By Kathryn Gutteridge, consultant midwife, clinical lead for low risk care and doctoral student, Bournemouth University.
The full article appeared in MIDIRS Midwifery Digest, vol 23,
no 4, Dec 2013 and can be accessed through one of MIDIRS subscription services.
Who’s afraid of the big bad birth?
A service to support anxious and fearful childbearing women in a Pregnancy Psychological Wellbeing Clinic: a midwife-led service at Sandwell & West Birmingham Hospitals NHS Trust.
Giving birth today is deemed to be a safe and fulfilling event where a mother and her baby can expect a high standard of care with good outcomes. However, there are frequently documented articles in the popular press that argue British women are fearful of birth for many reasons, and that also suggest this number is increasing. Naomi Coleman, writing for the Daily Mail (2011), found that in a survey of 3000 women, respondents were afraid of being left unsupported by midwives, of unnecessary clinical procedures and feared that their bodies would never be the same afterwards. This suggests that women are entering childbirth with deep-seated anxieties and are mistrusting of the very people that should be supporting and caring for them.
The human reaction of fear is a vital response that can protect and conserve life, however, to associate it with one of the most joyful human experiences seems to be a juxtaposition hard to understand. During the last 25 years working with childbearing women, I have observed and witnessed this phenomenon, which appears to be increasing, or at least more prevalent in the current childbearing population.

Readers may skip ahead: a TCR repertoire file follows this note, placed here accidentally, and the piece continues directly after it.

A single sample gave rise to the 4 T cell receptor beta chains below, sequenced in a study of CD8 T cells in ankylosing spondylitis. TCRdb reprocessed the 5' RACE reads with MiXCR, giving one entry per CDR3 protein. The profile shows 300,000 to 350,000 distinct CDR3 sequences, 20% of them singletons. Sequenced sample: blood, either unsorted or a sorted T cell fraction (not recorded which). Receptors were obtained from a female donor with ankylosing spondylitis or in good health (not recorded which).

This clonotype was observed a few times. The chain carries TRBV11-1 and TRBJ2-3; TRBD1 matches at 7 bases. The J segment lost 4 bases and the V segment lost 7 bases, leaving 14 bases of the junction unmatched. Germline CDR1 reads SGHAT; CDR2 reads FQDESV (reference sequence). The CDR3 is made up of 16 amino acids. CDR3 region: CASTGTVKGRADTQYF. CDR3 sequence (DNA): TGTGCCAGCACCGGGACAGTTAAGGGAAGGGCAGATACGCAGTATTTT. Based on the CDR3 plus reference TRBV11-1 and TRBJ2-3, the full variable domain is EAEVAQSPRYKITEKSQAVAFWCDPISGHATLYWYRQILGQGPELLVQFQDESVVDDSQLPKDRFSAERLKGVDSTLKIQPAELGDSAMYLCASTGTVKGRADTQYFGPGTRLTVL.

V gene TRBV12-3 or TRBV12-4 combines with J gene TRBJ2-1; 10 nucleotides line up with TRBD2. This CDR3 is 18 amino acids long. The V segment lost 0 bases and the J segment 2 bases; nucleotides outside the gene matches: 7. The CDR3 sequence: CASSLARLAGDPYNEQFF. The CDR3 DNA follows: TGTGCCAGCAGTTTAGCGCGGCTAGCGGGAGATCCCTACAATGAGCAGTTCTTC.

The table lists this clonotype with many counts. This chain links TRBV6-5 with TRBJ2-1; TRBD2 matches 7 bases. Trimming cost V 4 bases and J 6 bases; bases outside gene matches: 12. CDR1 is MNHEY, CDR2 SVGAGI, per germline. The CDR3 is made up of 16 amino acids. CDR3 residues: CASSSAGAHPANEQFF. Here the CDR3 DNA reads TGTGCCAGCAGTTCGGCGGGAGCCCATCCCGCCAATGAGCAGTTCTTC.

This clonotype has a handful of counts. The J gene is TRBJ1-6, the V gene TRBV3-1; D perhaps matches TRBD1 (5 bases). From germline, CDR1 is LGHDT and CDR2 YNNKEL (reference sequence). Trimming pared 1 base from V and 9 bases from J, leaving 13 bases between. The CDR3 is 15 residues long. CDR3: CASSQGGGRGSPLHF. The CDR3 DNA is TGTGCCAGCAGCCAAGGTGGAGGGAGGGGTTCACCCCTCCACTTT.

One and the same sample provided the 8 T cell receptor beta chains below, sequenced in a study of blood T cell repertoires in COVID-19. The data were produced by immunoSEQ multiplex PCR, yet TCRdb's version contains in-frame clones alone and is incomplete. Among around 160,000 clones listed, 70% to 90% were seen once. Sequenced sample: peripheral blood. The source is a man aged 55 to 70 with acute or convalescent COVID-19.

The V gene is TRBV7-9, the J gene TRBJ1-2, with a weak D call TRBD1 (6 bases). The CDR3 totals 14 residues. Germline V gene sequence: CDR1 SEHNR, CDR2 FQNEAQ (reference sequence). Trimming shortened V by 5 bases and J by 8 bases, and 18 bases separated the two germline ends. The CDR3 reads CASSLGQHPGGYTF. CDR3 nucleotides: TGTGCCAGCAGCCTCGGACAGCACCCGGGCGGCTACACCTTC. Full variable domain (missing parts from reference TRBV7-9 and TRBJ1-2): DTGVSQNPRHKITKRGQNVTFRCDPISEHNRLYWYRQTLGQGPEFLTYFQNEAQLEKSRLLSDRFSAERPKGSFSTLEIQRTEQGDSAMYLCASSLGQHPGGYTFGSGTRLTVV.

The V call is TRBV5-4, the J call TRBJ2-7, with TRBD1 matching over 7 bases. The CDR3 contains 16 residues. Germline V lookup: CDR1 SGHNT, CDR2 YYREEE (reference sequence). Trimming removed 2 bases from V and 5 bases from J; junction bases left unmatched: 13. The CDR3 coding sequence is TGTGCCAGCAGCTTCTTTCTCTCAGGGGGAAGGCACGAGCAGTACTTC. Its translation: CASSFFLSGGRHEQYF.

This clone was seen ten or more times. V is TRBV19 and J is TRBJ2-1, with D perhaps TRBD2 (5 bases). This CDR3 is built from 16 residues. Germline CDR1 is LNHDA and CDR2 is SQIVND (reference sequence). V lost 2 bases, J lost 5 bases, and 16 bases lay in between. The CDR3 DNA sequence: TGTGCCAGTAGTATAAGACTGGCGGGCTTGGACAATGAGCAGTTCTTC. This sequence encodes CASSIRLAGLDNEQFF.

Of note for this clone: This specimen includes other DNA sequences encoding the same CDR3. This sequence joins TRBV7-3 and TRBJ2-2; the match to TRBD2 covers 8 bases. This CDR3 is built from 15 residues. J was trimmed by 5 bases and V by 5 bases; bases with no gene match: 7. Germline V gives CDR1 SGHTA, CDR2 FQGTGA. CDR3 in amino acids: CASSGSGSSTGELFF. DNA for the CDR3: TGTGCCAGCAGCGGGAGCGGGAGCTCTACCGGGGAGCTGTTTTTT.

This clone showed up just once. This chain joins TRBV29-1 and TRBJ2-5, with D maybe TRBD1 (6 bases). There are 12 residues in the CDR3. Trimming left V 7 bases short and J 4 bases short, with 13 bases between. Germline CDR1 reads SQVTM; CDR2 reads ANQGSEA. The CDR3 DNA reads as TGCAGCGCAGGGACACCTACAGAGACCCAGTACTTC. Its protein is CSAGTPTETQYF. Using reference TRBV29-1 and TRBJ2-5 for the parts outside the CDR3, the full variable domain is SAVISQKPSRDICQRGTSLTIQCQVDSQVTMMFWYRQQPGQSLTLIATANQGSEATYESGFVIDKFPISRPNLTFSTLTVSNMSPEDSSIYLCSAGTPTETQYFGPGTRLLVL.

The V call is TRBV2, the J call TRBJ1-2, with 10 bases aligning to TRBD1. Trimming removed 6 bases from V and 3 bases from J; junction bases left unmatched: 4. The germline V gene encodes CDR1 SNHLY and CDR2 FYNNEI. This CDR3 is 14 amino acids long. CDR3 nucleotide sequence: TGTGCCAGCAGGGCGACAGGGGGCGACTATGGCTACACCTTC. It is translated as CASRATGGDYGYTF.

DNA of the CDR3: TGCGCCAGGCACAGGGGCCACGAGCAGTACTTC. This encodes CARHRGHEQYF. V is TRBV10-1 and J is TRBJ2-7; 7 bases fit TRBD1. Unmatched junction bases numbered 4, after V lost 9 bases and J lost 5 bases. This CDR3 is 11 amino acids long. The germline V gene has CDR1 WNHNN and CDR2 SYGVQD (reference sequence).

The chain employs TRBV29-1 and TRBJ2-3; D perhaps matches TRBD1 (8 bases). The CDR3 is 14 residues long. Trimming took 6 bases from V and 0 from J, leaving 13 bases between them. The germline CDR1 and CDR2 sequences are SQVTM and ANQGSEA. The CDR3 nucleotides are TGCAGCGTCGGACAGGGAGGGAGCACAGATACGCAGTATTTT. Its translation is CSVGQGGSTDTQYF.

Supporting maternity services and women as both a psychotherapist and midwife I have worked closely to establish, in a much deeper way, the nature of this fear as part of my doctoral studies at Bournemouth University since 1999.
Anxiety, worry, fear
Most of us will experience a degree of anxiety and worry when we face a new and unknown situation; in fact there is an expectation that pregnant women will experience a measure of worry and rumination, particularly if it is a first pregnancy (Fisher et al 2006). This is a normal part of female adaptation and transition from one state of being into the next; essentially ‘…from me as an individual to me as a mother’ (Gutteridge 2001). This is the stage where women seek advice or information to appease those anxieties and worries, thereby allaying further fears. They will use trusted individuals to negotiate their worries, this can be a midwife or more likely will be a female family member or close friend. However, this interface with the public to allay fear often has a disparate effect as the telling of stories is regularly where elaboration and exaggeration of birthing events happens. Those experiences can cement their worry and fear, developing into morbid or even, in the most extreme cases, phobic thoughts ..’
The full article and references can be found in the December 2013 issue of MIDIRS Midwifery Digest. Other original articles in this issue include:
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